MLive: Consumers Energy's residential customers could see renewable-energy surcharge disappear, pending state approval
JACKSON, MI – Consumers Energy’s residential customers could see a 52-cent surcharge for renewable energy disappear from their bill, but that doesn’t mean the cost for being green will go away.
The company has proposed eliminating its standalone renewable surcharge which has appeared on electric customers’ bills since September 2009, said spokesman Dan Bishop. The proposal was submitted to the Michigan Public Service Commission early this summer. Consumers Energy has reduced the surcharge twice already — In September 2012, the surcharge went from $2.50 to 65 cents and in May it was reduced again to 52 cents.
The company has proposed those costs be rolled into its power supply cost recovery factor, which reflects the cost of power purchased on behalf of customers, he said.
“Renewable energy costs, while still higher than base-load generation (from coal, natural gas and nuclear sources), have decreased,” Bishop said. “It’s a little bit less expensive but it has not gone away.”
Under the state’s energy-reform law, utilities are required to have 10 percent of their power come from renewable energy sources by 2015.
DTE Energy submitted an amended renewable energy plan to the MPSC in June and proposed lowering its renewable energy surcharge from $3 a month to 43 cents a month, said DTE Energy spokesman Scott Simons.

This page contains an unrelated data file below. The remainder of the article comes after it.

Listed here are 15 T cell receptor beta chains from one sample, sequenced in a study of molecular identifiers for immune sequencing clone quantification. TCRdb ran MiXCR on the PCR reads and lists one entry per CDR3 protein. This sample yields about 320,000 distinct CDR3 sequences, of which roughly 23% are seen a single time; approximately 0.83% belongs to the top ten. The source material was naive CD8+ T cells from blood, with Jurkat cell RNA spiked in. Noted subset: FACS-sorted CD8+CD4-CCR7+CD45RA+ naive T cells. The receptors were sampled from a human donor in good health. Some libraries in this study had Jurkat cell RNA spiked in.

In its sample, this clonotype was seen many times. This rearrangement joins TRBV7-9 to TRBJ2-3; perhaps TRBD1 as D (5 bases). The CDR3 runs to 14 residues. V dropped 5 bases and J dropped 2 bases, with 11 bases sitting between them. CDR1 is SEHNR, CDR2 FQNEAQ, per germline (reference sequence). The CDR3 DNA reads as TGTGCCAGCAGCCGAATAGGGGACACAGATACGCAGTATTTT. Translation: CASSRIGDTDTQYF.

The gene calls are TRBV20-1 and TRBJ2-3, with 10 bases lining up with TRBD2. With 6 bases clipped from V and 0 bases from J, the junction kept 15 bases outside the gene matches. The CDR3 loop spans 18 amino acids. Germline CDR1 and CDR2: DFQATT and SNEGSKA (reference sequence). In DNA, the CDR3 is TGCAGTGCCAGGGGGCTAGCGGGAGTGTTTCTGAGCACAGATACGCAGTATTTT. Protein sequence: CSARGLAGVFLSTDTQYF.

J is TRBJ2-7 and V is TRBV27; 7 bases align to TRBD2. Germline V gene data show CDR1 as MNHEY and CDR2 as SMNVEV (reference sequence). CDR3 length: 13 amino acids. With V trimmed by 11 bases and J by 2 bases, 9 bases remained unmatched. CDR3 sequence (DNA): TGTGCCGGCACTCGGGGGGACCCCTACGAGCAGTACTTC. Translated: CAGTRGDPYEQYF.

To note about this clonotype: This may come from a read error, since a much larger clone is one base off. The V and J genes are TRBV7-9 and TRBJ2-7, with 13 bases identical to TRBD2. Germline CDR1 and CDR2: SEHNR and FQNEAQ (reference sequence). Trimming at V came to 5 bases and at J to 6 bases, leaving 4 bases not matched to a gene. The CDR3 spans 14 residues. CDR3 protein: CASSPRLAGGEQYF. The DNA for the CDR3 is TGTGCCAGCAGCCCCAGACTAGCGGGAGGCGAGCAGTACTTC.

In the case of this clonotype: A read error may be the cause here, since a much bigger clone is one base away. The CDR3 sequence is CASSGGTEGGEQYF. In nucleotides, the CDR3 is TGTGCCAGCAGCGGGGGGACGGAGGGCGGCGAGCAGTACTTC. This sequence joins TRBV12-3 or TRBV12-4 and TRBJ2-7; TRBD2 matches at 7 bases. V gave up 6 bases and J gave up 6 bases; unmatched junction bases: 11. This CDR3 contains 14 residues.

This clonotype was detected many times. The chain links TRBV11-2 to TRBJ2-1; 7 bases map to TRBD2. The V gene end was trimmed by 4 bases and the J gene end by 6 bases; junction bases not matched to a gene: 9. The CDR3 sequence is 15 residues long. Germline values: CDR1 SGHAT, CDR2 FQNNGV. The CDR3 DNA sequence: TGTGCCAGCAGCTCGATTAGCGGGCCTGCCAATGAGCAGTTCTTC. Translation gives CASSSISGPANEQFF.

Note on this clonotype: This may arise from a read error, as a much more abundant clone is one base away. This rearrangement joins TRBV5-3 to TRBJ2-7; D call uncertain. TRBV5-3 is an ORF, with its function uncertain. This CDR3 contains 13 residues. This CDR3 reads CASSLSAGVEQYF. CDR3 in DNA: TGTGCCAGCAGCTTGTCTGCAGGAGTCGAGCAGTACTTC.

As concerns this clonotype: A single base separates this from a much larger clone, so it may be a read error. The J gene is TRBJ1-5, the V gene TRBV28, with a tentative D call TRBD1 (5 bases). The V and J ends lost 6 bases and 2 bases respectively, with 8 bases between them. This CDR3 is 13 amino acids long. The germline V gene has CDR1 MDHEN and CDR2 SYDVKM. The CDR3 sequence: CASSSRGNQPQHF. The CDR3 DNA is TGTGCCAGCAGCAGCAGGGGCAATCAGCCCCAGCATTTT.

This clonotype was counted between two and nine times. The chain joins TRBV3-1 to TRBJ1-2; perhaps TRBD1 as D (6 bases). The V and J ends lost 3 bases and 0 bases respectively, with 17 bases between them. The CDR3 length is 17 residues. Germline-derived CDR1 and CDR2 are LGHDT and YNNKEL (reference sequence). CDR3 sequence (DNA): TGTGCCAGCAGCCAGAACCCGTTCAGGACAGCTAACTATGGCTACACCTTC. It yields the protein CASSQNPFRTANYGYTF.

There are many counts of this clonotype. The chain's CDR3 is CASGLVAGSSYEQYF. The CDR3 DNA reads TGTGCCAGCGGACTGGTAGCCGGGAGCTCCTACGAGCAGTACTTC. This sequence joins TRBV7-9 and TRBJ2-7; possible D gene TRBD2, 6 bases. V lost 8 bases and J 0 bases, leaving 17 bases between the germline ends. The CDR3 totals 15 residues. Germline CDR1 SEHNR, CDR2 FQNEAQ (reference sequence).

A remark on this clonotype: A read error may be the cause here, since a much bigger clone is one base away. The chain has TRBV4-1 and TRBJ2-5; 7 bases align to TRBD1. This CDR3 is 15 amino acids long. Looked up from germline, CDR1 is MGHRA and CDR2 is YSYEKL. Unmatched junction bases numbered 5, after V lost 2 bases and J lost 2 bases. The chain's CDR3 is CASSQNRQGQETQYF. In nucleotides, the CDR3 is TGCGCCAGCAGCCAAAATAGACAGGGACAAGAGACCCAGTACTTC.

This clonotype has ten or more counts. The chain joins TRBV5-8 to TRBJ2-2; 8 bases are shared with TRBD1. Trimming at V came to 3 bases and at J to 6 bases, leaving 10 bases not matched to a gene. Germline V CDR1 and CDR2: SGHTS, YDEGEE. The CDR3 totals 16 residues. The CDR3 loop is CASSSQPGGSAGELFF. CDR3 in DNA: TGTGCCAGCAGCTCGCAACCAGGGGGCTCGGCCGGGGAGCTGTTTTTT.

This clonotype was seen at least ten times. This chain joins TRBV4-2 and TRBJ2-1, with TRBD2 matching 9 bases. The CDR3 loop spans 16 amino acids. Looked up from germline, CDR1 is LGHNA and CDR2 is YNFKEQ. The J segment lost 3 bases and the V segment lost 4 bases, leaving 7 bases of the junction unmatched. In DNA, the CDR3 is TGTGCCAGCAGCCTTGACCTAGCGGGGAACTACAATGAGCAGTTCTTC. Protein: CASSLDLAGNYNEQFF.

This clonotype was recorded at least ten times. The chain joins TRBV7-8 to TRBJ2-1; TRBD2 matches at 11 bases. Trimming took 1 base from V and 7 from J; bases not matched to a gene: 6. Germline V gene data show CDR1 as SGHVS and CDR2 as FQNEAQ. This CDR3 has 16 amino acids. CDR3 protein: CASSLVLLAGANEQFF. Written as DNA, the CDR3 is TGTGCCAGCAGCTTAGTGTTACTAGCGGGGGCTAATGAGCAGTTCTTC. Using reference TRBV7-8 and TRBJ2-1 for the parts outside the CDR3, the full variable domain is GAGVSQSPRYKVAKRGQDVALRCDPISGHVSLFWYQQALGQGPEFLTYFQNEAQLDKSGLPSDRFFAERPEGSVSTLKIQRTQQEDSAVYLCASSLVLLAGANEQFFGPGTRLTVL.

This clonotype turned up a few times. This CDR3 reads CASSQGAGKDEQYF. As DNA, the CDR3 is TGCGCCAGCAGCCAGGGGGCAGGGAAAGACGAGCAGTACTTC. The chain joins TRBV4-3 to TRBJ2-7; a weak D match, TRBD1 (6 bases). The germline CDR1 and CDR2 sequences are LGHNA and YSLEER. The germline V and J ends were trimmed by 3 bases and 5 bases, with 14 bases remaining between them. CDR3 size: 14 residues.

He said the company is experiencing lower costs to purchase power and build its own energy parks and has been able to reduce the amount needed to meet the state’s renewable energy goal.
Federal production tax credits have also helped to offset those costs, Simons said.
In February, the Michigan Public Service Commission released a report, saying Michigan has seen more than $1.79 billion in investments to bring renewable energy projects online. The report also stated that the cost of renewable-energy contracts submitted to the MPSC continued to show a downward pricing trend.
Plans are currently in the works for Consumers Energy’s second wind farm to help meet the state’s renewable energy requirement, Bishop said.
Consumers Energy recently signed a contract with GE (General Electric) to provide 62 wind turbine generators for its 105-megawatt Cross Winds Energy Park in Tuscola County.
The project was initially estimated to be a $250 million investment, but will likely be reduced due to project developments, company officials have said. The company is pursuing a 10-year, $100 million federal production tax credit that will help bring down costs, Bishop said.
“That project is on track,” Bishop said. “We continue to be Michigan’s leading supplier of renewable energy.”